Social Media Virtual Special Issue Journal of Advertising

Journal of Advertising

Social Media Advertising and eWOM from 2011 to present

Guest Editor: Louisa Ha, Bowling Green State University

Social media are the fastest growing advertising media worldwide. Just Facebook’s 2016 global advertising revenue is already 27 billion U.S. dollars, a 58% growth from 2015 (Statista, 2017). Despite social media’s heavy reliance of advertising as revenue source, the study of advertising on social media is still scarce compared to other media. Partly it is due to the difficulty of measuring the ads because they are customized and programmed based on individual attributes. Another problem is that social media ads are frequently in native format, similar to the social media content, and vary in forms from sponsored posts (Facebook) to promoted tweets (Twitter) to sponsored filters and stories (Snapchat).   

Journal of Advertising has published articles addressing social media both as an advertising medium and as a non-paid electronic word-of-mouth (eWOM) medium. This virtual theme collection selected 10 articles that are useful reference and for future research in social media advertising and e-WOM published 2011-2017. 

Most articles published in JA on social media focused on the user-generated content characteristic of social media and saw them as a mix of interpersonal and media communication. Cho, Huh and Faber (2014) conducted a field experiment to examine the influence of sender trust (interpersonal relationship trust) and advertiser trust (mediated and calculated trust) on four stages of e-mail advertising effects of a tax preparer service in the United States.  Fernado, Suganthi and Sivakumaran (2014) used greenwashed ads with questionable environment claims as a specific case to examine if blogs by online news organizations and environmental protection NGOs set the agenda for specialized greenwashing blog users in the U.S.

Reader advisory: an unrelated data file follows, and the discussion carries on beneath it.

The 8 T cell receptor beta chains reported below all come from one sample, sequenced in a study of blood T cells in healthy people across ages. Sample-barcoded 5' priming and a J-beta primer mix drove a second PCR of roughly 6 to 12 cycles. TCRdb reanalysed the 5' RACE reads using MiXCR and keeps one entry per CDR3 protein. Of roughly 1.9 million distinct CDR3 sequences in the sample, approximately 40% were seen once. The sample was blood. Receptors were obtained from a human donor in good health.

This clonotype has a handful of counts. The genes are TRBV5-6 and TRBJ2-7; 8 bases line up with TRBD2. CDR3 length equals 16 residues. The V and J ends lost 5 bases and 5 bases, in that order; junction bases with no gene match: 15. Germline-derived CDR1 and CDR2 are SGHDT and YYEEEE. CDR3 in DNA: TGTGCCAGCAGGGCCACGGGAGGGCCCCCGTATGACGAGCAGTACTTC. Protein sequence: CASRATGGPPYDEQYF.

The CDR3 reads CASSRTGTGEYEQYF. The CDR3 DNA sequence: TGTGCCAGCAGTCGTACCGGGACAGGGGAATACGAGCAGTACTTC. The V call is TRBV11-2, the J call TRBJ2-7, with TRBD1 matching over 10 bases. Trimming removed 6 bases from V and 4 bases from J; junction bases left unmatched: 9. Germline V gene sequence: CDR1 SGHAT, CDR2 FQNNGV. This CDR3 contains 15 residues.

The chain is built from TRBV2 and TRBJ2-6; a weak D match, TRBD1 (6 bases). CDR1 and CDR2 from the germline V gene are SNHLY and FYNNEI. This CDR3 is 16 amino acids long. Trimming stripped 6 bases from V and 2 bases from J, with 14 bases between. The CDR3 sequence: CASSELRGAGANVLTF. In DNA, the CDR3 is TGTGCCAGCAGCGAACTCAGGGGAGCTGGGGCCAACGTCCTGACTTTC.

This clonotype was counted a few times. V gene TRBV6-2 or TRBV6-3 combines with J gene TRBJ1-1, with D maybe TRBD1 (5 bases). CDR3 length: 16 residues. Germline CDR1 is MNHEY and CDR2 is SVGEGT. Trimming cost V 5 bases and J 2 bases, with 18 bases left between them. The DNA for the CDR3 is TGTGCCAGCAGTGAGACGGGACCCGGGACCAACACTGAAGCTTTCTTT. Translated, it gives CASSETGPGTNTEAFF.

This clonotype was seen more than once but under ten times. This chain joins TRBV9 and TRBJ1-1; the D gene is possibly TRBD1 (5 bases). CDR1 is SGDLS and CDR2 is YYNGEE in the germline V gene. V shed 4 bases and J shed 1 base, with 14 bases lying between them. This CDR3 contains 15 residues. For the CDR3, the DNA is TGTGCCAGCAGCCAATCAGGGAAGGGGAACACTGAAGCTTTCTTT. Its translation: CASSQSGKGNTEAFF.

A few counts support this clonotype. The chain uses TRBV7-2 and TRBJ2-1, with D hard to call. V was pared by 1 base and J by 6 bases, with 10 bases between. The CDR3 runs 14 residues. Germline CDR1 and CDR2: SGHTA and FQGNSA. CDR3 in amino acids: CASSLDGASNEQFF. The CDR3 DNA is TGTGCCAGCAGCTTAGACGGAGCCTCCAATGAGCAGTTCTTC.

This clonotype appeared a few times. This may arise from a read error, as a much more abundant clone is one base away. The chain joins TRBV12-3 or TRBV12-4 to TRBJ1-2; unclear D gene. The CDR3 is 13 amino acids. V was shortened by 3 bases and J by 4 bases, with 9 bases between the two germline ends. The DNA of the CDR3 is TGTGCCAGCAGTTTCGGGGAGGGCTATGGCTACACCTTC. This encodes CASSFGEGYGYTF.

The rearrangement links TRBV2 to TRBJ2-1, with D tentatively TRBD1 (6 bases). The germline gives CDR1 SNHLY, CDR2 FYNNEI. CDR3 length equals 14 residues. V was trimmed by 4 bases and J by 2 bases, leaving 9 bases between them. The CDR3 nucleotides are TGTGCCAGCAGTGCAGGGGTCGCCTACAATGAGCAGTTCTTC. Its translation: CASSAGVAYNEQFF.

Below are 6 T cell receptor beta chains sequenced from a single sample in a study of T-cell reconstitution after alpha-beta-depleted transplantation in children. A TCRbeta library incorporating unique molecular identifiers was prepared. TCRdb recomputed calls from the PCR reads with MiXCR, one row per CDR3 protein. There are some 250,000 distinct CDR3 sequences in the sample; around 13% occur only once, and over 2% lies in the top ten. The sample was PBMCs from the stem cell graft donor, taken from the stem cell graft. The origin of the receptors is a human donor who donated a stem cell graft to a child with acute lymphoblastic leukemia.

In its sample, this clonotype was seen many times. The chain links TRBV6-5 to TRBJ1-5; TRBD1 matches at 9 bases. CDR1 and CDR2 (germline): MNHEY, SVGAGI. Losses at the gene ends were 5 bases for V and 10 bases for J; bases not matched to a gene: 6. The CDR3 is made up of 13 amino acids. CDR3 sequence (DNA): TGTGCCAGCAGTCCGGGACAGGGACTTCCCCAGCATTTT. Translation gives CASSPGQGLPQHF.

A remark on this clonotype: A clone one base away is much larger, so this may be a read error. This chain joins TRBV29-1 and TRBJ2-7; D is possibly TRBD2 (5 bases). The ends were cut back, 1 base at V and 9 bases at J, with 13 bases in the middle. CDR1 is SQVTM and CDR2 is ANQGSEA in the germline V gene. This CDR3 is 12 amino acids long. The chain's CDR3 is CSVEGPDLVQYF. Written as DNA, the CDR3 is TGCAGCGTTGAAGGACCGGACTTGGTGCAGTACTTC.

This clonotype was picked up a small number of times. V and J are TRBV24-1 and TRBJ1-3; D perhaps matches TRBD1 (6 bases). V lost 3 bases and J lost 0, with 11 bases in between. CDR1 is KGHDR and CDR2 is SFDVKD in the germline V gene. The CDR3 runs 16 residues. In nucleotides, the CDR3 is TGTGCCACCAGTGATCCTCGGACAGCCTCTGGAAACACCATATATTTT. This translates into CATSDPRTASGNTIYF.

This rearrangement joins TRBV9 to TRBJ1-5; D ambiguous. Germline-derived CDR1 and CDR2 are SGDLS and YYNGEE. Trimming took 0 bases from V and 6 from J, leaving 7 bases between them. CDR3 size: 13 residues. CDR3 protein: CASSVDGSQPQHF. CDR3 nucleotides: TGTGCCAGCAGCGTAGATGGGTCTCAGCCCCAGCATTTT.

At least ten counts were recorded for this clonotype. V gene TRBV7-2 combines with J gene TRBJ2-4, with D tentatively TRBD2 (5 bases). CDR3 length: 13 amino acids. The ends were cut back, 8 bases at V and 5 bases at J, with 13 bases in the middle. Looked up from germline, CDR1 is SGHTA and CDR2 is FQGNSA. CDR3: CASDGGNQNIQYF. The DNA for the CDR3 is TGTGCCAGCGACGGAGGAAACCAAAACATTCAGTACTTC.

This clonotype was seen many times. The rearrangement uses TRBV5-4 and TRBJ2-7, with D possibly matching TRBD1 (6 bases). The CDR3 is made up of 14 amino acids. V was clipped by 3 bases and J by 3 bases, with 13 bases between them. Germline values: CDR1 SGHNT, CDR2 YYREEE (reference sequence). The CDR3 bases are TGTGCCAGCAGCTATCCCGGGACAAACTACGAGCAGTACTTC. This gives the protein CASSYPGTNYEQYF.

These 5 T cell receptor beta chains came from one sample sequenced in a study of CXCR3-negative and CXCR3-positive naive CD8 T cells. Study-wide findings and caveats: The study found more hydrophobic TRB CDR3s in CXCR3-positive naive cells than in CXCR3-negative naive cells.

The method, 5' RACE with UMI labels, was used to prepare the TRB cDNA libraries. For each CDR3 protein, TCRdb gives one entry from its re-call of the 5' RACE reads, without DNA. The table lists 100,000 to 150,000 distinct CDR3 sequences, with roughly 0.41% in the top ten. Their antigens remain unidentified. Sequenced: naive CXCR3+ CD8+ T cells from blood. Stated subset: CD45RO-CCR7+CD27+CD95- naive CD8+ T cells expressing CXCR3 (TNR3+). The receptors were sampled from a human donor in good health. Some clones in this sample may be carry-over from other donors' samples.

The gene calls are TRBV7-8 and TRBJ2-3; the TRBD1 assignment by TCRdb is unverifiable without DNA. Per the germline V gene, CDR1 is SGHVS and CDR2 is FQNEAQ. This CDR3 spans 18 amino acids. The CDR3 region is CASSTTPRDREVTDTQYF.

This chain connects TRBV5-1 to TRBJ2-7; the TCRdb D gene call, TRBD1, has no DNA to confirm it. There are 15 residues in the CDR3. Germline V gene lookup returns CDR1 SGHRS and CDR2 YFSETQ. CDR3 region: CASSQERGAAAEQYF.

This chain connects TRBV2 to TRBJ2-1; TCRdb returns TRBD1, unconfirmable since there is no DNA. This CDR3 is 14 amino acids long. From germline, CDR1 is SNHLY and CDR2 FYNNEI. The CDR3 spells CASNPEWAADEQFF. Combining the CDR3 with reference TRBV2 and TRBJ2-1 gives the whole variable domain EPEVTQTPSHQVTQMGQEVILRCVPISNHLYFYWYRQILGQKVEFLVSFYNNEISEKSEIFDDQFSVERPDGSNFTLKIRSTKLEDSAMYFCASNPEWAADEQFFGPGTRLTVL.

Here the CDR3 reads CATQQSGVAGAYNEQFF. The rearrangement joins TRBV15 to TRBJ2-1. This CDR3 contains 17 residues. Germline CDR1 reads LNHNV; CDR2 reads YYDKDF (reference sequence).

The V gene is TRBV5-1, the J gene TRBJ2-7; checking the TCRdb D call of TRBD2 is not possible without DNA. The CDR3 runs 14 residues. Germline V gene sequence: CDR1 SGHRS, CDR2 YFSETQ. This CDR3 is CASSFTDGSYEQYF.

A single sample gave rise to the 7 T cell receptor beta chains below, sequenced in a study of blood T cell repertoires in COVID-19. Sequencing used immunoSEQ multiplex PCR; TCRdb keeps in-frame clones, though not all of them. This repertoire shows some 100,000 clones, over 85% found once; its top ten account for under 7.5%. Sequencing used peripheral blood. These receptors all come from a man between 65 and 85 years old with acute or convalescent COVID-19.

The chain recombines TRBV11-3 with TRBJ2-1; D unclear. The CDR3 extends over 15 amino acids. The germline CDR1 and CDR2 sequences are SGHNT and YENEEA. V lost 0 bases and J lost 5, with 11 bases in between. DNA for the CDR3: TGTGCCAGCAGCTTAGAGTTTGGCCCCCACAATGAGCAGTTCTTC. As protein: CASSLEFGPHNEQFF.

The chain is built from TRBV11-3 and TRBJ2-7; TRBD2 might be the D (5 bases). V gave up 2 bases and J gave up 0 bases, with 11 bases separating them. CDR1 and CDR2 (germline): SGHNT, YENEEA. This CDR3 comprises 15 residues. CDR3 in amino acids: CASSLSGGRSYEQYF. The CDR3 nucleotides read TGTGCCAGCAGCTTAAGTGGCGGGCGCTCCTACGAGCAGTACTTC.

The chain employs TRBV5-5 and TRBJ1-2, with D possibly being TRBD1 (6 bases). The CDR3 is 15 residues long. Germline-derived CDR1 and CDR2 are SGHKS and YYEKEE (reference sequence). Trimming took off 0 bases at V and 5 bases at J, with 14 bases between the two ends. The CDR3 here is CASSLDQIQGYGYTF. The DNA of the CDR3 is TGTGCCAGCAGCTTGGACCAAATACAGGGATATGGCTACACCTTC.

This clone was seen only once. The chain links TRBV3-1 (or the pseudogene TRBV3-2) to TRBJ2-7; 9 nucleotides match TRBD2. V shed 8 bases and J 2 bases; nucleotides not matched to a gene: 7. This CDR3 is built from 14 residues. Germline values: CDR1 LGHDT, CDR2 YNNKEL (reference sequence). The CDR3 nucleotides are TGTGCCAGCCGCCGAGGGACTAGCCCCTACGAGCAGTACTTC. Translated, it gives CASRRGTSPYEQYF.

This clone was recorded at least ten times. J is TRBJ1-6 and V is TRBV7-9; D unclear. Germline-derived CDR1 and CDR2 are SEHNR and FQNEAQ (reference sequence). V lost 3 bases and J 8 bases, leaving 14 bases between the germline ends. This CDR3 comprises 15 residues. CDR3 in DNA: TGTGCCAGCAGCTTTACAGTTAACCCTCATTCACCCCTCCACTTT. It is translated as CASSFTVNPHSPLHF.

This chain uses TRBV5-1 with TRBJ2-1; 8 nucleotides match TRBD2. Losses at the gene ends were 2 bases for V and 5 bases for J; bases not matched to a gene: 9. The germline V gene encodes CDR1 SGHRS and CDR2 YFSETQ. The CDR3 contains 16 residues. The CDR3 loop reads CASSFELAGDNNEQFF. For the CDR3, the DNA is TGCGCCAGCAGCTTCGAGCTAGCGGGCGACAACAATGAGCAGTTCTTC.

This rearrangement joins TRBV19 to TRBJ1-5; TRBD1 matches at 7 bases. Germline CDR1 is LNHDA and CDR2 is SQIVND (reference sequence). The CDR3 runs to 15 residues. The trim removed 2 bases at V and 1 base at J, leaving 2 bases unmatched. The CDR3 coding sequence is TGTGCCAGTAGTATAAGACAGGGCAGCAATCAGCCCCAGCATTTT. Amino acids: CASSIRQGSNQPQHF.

Consumer-generated advertising (CGA) is advertising created by consumers on a brand either as a remix, a parody and an open competition entry. It is one specific type of social media advertising that two articles of this selection examined. Campbell et al. (2011) found comments around those CGA ads were mostly not about the brand, but the consumer as the ad creator and viewpoints shown in the ads. Lawrence, Fournier and Brunel’s (2013) multimethod study confirmed the main benefit of CGA is the perceived trustworthiness of the creator as independent from the advertiser and the consumers’ engagement with the creator and the ad, not because of consumers’ identification with the creator.     

The viral potential of social media in sharing of advertising and consumer comments is another aspect scholars show great interest (Cho, Huh and Faber, 2014; Roy et al., 2017). Jin and Phua (2014) conducted two between-subject lab experiments to demonstrate the effects of different attributes of celebrities’ tweets on brands as influential eWOM on their followers. 

Cross-national comparative study of social media use can reveal similarities and differences in social media effects. Minton et al.’s (2012) three-country survey of consumers shows how cultures influence social media use and motivations for sustainable behaviors such as recycling, organic food purchase and donation to green charities.

The blurring of editorial content and advertising by native advertising in social media also aroused concern from advertising scholars. Wojdynski & Evans’ (2016) experiment found very few participants can distinguish native ads from editorial content. Vanwesenbeeck, Walrave and Ponnet’s (2016) experiment specifically examined how parental mediation style may affect young adolescent’s response to social network game advertising because such embedded advertising format makes young adolescent hard to differentiate advertising from the game itself.

Scholars also took advantage of the advancement in big data computational method to study social media.  Roy et al. (2017) proposed an algorithm called Trust in Social Media Score (TSM) which combines survey data and computational data to measure trust in social media by identifying the most trustworthy and trusting individuals in three types of social media. Liu, Burns and Hou (2017) used big data LDA Modeling technique and Sentiment Analysis to identify the issues and concerns of specific brands as well as merits of specific brands that help in generating insights and directions for brand management.  

Statista (2017). Facebook's advertising revenue worldwide from 2009 to 2016 (in million U.S. dollars)

Read the full introduction to the collection here.

Access articles chosen by guest editor Louisa Ha for FREE until August 31, 2017.